I tried to get an answer for you from my colleague. More fodder. Here it is:
I was thinking was along the lines that offsets like Terrapass should be used as a second choice for travel and other emissions that cant be reduced any other way which, in many cases, is flying for work; personal transportation to and from the office is often more malleable.
Theres still some scattered debate about the value of offsets, mostly having to do with the fact that were emitting that carbon NOW, and it would only be reduced in the FUTURE via offsets, and how exactly it will translate to carbon savings.
As an example of some of this uncertainty, some offset companies plant trees to absorb carbon but the latest science says that doing so in temperate climates may actually increase warming due to the fact that darker green foliage can absorb more sunlight than lighter-colored grasslands (it is, however, a benefit in tropical areas). On the other hand, trees are still way cooler than parking lots, and have other benefits as well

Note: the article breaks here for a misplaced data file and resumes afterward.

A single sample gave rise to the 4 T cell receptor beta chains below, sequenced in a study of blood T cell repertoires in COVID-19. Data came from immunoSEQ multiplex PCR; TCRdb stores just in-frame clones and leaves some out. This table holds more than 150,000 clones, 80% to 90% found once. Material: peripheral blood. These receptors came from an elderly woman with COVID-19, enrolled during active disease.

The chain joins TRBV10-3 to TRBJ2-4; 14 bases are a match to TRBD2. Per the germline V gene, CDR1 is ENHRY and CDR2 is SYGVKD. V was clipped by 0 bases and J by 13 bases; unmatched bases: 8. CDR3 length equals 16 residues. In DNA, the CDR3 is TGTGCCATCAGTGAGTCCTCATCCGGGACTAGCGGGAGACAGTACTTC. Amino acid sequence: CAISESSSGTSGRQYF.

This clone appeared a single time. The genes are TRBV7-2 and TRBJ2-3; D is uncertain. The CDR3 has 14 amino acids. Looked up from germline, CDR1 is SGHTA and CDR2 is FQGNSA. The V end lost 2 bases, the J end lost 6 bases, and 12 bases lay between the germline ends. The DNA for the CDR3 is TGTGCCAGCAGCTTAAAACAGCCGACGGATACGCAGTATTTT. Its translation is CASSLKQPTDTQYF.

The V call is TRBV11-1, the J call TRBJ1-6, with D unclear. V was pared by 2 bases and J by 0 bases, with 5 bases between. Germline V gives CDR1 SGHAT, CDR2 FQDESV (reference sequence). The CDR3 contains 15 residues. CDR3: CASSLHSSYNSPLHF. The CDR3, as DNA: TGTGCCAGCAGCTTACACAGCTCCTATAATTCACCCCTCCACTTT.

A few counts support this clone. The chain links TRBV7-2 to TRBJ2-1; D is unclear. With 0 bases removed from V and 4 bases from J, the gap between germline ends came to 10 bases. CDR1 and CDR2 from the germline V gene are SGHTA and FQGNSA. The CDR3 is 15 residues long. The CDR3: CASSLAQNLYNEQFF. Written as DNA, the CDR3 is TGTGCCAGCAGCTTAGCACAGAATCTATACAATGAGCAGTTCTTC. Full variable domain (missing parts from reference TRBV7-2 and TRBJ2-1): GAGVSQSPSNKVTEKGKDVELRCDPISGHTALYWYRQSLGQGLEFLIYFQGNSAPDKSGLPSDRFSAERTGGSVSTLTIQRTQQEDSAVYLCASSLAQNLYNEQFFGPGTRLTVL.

My take is that offsets are better than not doing anything, but that thinking we can entirely buy our way out of this problem may not be as successful as figuring out how to reduce its cause in the first place, both in our individual lives and in terms of how utilities produce energy.
Just as an example of how weve worked this out at home: we did buy offsets for our houses emissions and my husbands travel to work, since he works too far from home to bus or bike (although he drives our Prius). However, I didnt feel justified in just buying offsets to cover me driving to work, since its an easy bus or bike ride. It cost around $200 for the year through www.carbonfund.org
. It would have cost a whole lot more if we added in my work-related flights.
Heres a Q and A about how it works: http://www.grist.org/comments/intera...on/index1.html
Also, the best guide I know of as to the pros and cons of different offset programs is: